buddhism wrote:In fact, the theory of six vijnanas is exactly non-Buddhist nihilism, because our conscious minds cannot proceed to future lives; every life we do start with a new mind.
In fact, early Buddhists generally believed that it was just vijñāna
(consciousness) in general that transmigrated from lifetime to lifetime. (Several relevant references to passages in the Pali canon can be found in the endnotes to Waldren's excellent article. http://www.gampoabbey.org/documents/Inn ... ijnana.pdf
Later, the Sarvāstivādin Abhidharma theorists explained that, among the six types of vijñāna
, it was the manovijñāna
(mental consciousness, as opposed to the five sensory consciousnesses) that transmigrated. This is explicitly stated by Vasubandhu in his famous and influential work, the Abhidharmakośa (III 42b-c): cyutyupapattayaḥ manovijñāna eveṣṭāḥ...
"Death and birth are properly regarded to be [moments of] mental consciousness."
Thus, it is clear that that the theory of six vijñānas
was (and continues to be) a very mainstream and widely-held Buddhist doctrine. One therefore has to wonder what purpose could possibly be served by your maintaining that such a theory is non-Buddhist.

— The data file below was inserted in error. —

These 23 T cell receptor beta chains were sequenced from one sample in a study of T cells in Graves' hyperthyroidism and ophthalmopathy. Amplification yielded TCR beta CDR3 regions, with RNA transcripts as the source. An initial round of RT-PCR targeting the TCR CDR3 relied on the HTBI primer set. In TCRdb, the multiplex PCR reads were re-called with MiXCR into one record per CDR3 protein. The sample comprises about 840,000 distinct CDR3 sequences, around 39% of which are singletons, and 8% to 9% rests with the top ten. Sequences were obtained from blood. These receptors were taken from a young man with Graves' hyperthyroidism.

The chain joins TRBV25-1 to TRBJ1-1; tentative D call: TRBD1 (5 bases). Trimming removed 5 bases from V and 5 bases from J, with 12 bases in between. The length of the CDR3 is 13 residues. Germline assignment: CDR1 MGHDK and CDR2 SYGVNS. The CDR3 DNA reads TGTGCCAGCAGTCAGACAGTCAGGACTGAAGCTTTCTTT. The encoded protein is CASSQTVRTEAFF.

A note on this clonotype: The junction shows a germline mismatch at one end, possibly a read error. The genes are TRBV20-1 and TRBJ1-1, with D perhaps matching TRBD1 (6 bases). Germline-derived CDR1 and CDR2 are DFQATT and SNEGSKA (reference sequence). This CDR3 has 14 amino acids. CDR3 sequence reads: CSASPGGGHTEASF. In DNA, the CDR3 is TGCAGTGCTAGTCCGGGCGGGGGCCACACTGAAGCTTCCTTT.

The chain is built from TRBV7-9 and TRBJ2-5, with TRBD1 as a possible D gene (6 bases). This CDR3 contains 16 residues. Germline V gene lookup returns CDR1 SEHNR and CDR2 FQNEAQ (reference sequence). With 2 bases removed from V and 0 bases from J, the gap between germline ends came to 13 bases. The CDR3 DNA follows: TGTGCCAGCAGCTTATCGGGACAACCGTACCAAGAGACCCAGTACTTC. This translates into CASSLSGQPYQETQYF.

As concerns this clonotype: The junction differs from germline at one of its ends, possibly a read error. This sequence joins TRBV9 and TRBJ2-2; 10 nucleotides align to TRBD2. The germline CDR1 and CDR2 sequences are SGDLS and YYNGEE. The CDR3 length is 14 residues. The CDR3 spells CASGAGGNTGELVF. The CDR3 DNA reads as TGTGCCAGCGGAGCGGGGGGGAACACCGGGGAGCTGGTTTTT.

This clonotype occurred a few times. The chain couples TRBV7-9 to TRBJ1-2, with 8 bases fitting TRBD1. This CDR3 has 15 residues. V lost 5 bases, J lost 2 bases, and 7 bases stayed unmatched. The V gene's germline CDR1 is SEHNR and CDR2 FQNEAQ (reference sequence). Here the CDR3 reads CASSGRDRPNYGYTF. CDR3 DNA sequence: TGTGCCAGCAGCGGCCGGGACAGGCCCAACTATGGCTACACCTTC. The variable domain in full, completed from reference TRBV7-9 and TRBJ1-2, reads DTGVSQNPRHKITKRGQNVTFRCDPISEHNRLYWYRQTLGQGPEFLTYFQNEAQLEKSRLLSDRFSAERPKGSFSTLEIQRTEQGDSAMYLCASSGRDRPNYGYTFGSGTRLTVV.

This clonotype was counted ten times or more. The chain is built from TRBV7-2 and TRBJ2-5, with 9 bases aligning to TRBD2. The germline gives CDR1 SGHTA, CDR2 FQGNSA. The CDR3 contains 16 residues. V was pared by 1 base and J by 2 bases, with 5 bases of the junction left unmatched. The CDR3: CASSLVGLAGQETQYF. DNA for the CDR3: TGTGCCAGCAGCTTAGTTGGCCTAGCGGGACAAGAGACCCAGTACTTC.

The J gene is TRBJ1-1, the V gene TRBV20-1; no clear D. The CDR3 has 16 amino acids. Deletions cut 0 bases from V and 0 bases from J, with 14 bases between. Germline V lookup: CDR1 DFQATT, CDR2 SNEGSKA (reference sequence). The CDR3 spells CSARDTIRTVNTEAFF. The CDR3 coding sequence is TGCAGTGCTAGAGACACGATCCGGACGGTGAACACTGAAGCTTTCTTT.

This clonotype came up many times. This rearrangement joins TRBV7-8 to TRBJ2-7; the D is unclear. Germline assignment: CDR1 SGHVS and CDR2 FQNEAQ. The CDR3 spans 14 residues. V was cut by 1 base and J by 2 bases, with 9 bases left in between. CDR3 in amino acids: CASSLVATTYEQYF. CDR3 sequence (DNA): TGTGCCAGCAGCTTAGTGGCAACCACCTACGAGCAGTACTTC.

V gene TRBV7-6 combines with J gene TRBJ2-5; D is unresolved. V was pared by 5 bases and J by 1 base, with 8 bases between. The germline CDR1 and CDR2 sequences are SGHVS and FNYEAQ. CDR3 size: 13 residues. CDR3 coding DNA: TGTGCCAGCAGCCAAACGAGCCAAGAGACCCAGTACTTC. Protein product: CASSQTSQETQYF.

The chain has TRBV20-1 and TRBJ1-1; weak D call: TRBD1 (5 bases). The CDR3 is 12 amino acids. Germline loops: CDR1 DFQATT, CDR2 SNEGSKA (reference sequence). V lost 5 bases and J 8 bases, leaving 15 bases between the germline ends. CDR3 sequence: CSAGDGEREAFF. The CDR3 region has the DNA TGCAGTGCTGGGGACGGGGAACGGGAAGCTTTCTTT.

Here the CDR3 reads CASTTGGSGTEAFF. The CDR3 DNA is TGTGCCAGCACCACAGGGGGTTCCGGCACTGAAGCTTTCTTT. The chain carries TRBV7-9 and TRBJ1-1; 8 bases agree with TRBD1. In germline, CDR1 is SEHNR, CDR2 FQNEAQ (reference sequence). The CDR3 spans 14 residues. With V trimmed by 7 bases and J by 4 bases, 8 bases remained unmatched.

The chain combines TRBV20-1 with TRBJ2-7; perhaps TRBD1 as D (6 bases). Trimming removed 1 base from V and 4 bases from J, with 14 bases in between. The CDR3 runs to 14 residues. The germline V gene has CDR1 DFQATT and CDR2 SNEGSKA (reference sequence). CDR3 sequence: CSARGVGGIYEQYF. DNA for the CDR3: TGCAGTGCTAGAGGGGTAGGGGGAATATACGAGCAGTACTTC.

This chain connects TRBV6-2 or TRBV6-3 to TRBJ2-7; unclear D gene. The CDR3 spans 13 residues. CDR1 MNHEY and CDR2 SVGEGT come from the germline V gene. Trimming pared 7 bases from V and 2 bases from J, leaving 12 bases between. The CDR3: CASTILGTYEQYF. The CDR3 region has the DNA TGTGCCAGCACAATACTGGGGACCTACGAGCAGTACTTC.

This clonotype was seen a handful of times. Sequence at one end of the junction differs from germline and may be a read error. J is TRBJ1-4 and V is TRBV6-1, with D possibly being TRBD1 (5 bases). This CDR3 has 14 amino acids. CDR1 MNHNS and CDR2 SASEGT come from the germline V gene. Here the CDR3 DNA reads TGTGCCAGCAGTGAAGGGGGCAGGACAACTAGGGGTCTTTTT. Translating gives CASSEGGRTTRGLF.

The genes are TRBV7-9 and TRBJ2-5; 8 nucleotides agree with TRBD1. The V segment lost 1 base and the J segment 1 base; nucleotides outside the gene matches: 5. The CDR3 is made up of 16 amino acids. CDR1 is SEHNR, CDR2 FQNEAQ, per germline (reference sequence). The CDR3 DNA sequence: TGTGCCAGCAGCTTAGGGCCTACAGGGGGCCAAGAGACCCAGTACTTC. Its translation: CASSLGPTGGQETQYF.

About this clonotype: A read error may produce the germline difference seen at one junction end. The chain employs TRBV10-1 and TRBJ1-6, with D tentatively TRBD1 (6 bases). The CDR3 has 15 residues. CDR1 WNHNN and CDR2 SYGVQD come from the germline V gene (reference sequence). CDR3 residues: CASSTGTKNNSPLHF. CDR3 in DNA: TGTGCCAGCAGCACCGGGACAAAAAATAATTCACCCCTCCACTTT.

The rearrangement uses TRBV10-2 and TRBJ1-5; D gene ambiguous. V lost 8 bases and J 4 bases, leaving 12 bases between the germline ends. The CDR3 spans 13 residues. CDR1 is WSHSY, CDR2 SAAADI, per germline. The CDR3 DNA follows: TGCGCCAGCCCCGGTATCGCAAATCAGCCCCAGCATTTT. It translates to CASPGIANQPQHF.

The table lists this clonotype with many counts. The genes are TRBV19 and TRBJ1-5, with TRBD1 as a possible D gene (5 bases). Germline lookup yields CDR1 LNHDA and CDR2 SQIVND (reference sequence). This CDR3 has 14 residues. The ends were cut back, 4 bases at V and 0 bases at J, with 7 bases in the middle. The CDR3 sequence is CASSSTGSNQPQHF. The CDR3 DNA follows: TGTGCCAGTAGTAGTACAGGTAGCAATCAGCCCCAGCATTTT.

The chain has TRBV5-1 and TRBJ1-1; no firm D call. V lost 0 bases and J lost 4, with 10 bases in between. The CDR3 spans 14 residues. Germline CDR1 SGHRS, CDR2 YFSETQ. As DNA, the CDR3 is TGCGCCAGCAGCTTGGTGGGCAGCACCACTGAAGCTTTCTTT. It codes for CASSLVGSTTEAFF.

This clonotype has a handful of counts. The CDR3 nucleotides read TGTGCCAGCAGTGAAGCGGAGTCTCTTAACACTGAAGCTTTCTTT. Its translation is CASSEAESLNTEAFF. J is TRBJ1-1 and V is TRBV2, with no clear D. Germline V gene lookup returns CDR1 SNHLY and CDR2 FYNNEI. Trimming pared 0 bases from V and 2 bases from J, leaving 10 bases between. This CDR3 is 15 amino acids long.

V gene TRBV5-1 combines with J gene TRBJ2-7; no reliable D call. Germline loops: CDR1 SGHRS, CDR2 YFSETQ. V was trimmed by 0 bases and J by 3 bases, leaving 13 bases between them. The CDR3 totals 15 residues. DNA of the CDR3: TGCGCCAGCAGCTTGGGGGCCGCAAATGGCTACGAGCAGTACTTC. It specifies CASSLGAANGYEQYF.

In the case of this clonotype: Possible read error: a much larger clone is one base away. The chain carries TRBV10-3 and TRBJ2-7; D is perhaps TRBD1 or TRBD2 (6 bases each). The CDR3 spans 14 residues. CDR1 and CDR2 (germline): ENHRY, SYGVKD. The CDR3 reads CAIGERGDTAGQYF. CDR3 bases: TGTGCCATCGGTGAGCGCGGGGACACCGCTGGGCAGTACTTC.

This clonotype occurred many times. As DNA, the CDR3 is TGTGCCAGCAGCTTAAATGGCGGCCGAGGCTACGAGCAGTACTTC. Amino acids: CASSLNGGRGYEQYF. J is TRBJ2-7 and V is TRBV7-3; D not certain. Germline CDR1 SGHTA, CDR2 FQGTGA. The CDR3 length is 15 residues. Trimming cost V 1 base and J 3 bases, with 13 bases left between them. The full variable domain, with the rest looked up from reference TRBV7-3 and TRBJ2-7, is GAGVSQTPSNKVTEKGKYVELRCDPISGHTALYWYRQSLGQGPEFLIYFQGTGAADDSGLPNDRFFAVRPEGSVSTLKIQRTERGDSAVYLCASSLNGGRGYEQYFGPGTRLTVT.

Could it have anything to do with the fact that most Tibetan schools also subscribe to the six vijñānas
theory, and that, for reasons which you will not openly state, but which are nevertheless quite obvious, you will shamelessly say anything, no matter how far-fetched and ridiculous, in order to exclude Tibetans from the Buddhist church?
adikarmika wrote:There is no mention whatsoever of ālayavijñāna anywhere in Nāgārjuna's writings.
The title of the book already speaks for itself; the middle way refers to ālayavijñāna, ...
So you claim. But to support your claim, can you cite me just one Indian commentator
of the Mūlamadhyamakakārikā who actually agrees with you and states that madhya
in the title means ālayavijñāna
I mean, seeing as you are supposed to uphold the "true teachings" of Buddhism and all, I'd just like to be reassured that there is an Indian antecendent for your interpretation, and that you're not really just a fringe sect trying to impose a Taoist interpretation on one of the fundamental texts of Mahayana Buddhism.
Not that there's anything wrong with that per se. There are, for example, certain scholars who think that Nāgārjuna and Wittgenstein were saying the same thing, but AFAIK, none goes so far as to assert that all other interpretations are non-Buddhist.
It's only you and your disgraceful organisation that makes such absurd claims.
buddhism wrote:as I have explained on the other thread. Besides, there are many terms to describe ālayavijñāna, including the Buddha nature, Tathagatagarbha, true mind, eternity, ultimate origin, ...
Well, since heterodox interpretations of Buddhism appeal to you so much... how about "Brahman" or "Ātman"? How about "Dao"?
buddhism wrote:... ālayavijñāna - which is the core essence of Buddhism,
You mean the core essence of your particular brand of heterodox Chinese Buddhism.